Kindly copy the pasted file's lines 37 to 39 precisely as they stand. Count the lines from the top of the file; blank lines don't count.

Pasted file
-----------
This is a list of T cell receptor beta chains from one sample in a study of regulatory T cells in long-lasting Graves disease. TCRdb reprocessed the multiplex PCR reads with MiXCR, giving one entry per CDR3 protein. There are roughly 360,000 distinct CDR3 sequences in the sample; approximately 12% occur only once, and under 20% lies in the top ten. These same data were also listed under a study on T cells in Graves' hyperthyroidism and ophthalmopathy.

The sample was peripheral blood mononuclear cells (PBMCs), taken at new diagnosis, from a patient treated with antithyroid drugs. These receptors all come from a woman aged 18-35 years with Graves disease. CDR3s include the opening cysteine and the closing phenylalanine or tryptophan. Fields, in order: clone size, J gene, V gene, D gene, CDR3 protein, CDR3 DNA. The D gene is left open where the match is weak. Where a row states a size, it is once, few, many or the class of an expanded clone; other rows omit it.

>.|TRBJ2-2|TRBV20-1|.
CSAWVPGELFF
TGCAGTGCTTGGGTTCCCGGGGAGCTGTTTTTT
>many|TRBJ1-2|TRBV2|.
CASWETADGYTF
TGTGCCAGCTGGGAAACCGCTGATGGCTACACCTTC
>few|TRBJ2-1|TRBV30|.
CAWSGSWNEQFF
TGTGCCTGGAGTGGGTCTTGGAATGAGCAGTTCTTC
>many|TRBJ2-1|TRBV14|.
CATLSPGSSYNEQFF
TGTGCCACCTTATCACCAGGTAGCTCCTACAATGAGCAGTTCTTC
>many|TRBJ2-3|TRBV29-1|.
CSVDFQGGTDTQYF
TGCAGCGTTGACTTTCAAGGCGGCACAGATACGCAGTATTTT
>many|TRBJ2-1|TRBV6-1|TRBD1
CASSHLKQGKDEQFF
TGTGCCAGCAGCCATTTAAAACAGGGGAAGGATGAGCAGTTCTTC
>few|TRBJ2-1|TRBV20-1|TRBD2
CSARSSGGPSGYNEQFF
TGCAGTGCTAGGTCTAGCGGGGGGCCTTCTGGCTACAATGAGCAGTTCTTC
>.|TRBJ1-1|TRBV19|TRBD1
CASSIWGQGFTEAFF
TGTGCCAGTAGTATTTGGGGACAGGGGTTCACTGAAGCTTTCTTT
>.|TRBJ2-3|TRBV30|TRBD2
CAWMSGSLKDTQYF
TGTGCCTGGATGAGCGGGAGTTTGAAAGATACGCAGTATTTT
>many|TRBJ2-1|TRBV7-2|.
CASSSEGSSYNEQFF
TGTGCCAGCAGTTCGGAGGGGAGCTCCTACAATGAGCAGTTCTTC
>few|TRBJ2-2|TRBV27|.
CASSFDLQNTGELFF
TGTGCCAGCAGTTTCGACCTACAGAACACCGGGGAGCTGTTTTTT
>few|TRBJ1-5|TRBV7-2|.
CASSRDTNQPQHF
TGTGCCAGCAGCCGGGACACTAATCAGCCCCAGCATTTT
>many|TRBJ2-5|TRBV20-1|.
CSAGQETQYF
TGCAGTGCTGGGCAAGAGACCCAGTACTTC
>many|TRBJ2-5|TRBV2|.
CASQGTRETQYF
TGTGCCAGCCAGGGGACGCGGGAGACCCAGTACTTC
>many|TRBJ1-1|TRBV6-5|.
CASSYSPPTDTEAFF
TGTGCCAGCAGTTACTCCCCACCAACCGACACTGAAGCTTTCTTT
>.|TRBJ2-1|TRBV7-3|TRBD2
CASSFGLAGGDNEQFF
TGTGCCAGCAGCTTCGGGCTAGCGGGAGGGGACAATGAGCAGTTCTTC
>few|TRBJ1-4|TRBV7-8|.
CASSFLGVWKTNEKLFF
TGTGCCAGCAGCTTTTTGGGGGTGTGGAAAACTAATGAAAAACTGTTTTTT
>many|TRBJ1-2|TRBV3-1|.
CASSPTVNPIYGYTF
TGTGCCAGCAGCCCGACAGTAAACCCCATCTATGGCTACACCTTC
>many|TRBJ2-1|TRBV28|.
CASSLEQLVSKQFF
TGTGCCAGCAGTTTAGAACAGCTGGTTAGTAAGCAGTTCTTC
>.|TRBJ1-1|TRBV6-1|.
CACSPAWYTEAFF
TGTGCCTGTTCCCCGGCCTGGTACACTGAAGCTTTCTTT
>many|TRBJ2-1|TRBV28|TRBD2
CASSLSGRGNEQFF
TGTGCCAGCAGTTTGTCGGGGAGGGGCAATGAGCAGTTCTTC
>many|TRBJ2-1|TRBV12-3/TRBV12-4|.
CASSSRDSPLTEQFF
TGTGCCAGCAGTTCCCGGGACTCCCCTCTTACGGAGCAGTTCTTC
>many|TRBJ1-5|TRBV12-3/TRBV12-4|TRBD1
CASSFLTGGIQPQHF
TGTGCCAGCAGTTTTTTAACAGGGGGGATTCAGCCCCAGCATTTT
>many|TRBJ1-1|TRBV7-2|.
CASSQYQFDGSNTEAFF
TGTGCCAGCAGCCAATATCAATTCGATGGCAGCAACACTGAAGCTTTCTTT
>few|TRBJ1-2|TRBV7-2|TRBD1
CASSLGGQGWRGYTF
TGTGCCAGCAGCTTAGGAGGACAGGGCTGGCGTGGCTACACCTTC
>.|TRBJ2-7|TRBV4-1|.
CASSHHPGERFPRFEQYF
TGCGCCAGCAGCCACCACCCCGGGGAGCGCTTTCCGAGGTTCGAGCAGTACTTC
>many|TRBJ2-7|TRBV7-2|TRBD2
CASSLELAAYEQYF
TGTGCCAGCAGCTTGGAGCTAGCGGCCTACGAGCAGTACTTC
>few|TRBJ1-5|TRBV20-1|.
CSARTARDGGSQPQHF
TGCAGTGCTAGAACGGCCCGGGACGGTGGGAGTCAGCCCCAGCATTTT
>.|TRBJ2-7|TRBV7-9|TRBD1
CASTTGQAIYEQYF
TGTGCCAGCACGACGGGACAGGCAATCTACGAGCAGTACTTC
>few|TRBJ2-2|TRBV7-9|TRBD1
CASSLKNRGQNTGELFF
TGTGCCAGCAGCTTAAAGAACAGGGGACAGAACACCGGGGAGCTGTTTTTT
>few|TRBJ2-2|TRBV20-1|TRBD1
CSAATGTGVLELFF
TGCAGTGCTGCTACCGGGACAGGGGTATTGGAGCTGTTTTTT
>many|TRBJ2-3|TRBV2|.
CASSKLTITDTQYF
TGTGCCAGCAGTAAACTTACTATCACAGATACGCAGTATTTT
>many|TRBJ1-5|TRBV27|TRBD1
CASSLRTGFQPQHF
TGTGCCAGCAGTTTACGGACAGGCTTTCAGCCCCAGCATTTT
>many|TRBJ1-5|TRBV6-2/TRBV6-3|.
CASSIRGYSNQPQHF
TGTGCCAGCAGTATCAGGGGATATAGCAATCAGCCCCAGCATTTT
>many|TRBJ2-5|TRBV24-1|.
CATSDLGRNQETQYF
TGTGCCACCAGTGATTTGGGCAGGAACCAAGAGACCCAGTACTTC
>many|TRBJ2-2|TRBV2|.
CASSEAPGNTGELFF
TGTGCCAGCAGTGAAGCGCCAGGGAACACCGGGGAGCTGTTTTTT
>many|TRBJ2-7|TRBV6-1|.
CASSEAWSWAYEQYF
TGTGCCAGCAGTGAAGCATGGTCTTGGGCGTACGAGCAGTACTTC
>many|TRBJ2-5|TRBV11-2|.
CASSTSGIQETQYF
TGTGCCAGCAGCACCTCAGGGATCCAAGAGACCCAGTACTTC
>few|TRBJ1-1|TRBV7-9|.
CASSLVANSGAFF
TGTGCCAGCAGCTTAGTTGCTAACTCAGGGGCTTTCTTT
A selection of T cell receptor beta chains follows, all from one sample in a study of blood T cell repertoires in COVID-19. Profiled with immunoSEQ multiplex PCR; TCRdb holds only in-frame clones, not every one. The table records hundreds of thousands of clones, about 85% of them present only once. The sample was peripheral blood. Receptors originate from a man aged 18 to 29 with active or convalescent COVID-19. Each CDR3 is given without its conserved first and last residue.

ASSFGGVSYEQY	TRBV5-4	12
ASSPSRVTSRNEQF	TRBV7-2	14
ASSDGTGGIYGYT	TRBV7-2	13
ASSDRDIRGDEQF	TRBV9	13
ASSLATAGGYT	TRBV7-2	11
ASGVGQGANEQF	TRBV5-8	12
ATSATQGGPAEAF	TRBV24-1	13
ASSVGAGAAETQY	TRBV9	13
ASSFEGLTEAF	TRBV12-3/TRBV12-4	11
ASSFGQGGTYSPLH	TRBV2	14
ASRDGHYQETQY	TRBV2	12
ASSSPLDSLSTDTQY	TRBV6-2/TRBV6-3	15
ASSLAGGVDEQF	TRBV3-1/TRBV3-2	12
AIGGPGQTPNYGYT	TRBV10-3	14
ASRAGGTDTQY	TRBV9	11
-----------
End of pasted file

CASSRDTNQPQHF
TGTGCCAGCAGCCGGGACACTAATCAGCCCCAGCATTTT
>many|TRBJ2-5|TRBV20-1|.